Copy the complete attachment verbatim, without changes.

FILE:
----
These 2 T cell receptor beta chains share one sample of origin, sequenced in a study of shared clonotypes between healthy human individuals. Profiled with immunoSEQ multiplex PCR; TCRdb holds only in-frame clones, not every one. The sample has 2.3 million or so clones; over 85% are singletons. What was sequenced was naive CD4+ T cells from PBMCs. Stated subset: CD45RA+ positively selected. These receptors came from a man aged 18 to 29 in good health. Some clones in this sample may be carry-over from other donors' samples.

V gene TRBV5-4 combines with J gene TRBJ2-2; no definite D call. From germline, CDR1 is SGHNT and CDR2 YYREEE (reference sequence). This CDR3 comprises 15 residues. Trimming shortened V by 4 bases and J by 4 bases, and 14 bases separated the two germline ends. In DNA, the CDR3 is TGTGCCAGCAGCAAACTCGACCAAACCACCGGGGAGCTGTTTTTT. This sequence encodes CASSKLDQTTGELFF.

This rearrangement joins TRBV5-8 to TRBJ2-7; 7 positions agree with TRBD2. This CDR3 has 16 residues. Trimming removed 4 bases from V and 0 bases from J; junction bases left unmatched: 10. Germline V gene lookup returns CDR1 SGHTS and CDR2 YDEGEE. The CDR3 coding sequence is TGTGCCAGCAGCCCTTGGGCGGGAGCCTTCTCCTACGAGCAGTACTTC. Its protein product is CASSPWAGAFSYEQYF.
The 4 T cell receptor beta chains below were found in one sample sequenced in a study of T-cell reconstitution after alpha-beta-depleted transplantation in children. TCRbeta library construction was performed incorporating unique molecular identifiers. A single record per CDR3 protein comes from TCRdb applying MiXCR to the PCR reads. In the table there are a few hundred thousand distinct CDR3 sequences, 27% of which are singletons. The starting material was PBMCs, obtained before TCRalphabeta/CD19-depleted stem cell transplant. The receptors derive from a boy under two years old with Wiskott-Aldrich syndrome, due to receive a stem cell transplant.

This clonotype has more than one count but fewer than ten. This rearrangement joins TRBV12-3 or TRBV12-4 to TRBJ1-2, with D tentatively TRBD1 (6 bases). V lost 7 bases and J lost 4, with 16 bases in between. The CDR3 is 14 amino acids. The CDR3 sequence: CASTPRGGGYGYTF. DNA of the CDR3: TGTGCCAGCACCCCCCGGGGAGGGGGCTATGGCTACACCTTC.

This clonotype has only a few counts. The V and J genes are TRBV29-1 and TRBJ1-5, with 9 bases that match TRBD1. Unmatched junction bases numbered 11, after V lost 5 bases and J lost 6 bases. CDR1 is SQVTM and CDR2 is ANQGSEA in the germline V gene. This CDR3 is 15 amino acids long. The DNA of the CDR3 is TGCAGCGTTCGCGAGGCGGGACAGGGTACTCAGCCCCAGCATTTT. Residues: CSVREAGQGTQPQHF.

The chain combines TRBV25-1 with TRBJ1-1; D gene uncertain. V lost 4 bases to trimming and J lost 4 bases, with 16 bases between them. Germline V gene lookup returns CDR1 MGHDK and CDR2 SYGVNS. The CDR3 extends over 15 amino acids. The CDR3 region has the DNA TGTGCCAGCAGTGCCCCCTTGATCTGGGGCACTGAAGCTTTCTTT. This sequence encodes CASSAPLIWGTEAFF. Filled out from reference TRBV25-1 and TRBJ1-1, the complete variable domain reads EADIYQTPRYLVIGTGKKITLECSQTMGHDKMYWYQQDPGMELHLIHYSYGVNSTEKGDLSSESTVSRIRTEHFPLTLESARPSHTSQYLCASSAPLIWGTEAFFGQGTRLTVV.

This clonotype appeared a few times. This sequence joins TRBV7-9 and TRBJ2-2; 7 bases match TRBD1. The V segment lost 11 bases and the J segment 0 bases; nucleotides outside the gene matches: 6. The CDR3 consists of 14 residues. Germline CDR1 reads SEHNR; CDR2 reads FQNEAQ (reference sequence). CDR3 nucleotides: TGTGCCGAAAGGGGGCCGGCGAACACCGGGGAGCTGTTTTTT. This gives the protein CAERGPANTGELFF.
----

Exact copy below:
These 2 T cell receptor beta chains share one sample of origin, sequenced in a study of shared clonotypes between healthy human individuals. Profiled with immunoSEQ multiplex PCR; TCRdb holds only in-frame clones, not every one. The sample has 2.3 million or so clones; over 85% are singletons. What was sequenced was naive CD4+ T cells from PBMCs. Stated subset: CD45RA+ positively selected. These receptors came from a man aged 18 to 29 in good health. Some clones in this sample may be carry-over from other donors' samples.

V gene TRBV5-4 combines with J gene TRBJ2-2; no definite D call. From germline, CDR1 is SGHNT and CDR2 YYREEE (reference sequence). This CDR3 comprises 15 residues. Trimming shortened V by 4 bases and J by 4 bases, and 14 bases separated the two germline ends. In DNA, the CDR3 is TGTGCCAGCAGCAAACTCGACCAAACCACCGGGGAGCTGTTTTTT. This sequence encodes CASSKLDQTTGELFF.

This rearrangement joins TRBV5-8 to TRBJ2-7; 7 positions agree with TRBD2. This CDR3 has 16 residues. Trimming removed 4 bases from V and 0 bases from J; junction bases left unmatched: 10. Germline V gene lookup returns CDR1 SGHTS and CDR2 YDEGEE. The CDR3 coding sequence is TGTGCCAGCAGCCCTTGGGCGGGAGCCTTCTCCTACGAGCAGTACTTC. Its protein product is CASSPWAGAFSYEQYF.
The 4 T cell receptor beta chains below were found in one sample sequenced in a study of T-cell reconstitution after alpha-beta-depleted transplantation in children. TCRbeta library construction was performed incorporating unique molecular identifiers. A single record per CDR3 protein comes from TCRdb applying MiXCR to the PCR reads. In the table there are a few hundred thousand distinct CDR3 sequences, 27% of which are singletons. The starting material was PBMCs, obtained before TCRalphabeta/CD19-depleted stem cell transplant. The receptors derive from a boy under two years old with Wiskott-Aldrich syndrome, due to receive a stem cell transplant.

This clonotype has more than one count but fewer than ten. This rearrangement joins TRBV12-3 or TRBV12-4 to TRBJ1-2, with D tentatively TRBD1 (6 bases). V lost 7 bases and J lost 4, with 16 bases in between. The CDR3 is 14 amino acids. The CDR3 sequence: CASTPRGGGYGYTF. DNA of the CDR3: TGTGCCAGCACCCCCCGGGGAGGGGGCTATGGCTACACCTTC.

This clonotype has only a few counts. The V and J genes are TRBV29-1 and TRBJ1-5, with 9 bases that match TRBD1. Unmatched junction bases numbered 11, after V lost 5 bases and J lost 6 bases. CDR1 is SQVTM and CDR2 is ANQGSEA in the germline V gene. This CDR3 is 15 amino acids long. The DNA of the CDR3 is TGCAGCGTTCGCGAGGCGGGACAGGGTACTCAGCCCCAGCATTTT. Residues: CSVREAGQGTQPQHF.

The chain combines TRBV25-1 with TRBJ1-1; D gene uncertain. V lost 4 bases to trimming and J lost 4 bases, with 16 bases between them. Germline V gene lookup returns CDR1 MGHDK and CDR2 SYGVNS. The CDR3 extends over 15 amino acids. The CDR3 region has the DNA TGTGCCAGCAGTGCCCCCTTGATCTGGGGCACTGAAGCTTTCTTT. This sequence encodes CASSAPLIWGTEAFF. Filled out from reference TRBV25-1 and TRBJ1-1, the complete variable domain reads EADIYQTPRYLVIGTGKKITLECSQTMGHDKMYWYQQDPGMELHLIHYSYGVNSTEKGDLSSESTVSRIRTEHFPLTLESARPSHTSQYLCASSAPLIWGTEAFFGQGTRLTVV.

This clonotype appeared a few times. This sequence joins TRBV7-9 and TRBJ2-2; 7 bases match TRBD1. The V segment lost 11 bases and the J segment 0 bases; nucleotides outside the gene matches: 6. The CDR3 consists of 14 residues. Germline CDR1 reads SEHNR; CDR2 reads FQNEAQ (reference sequence). CDR3 nucleotides: TGTGCCGAAAGGGGGCCGGCGAACACCGGGGAGCTGTTTTTT. This gives the protein CAERGPANTGELFF.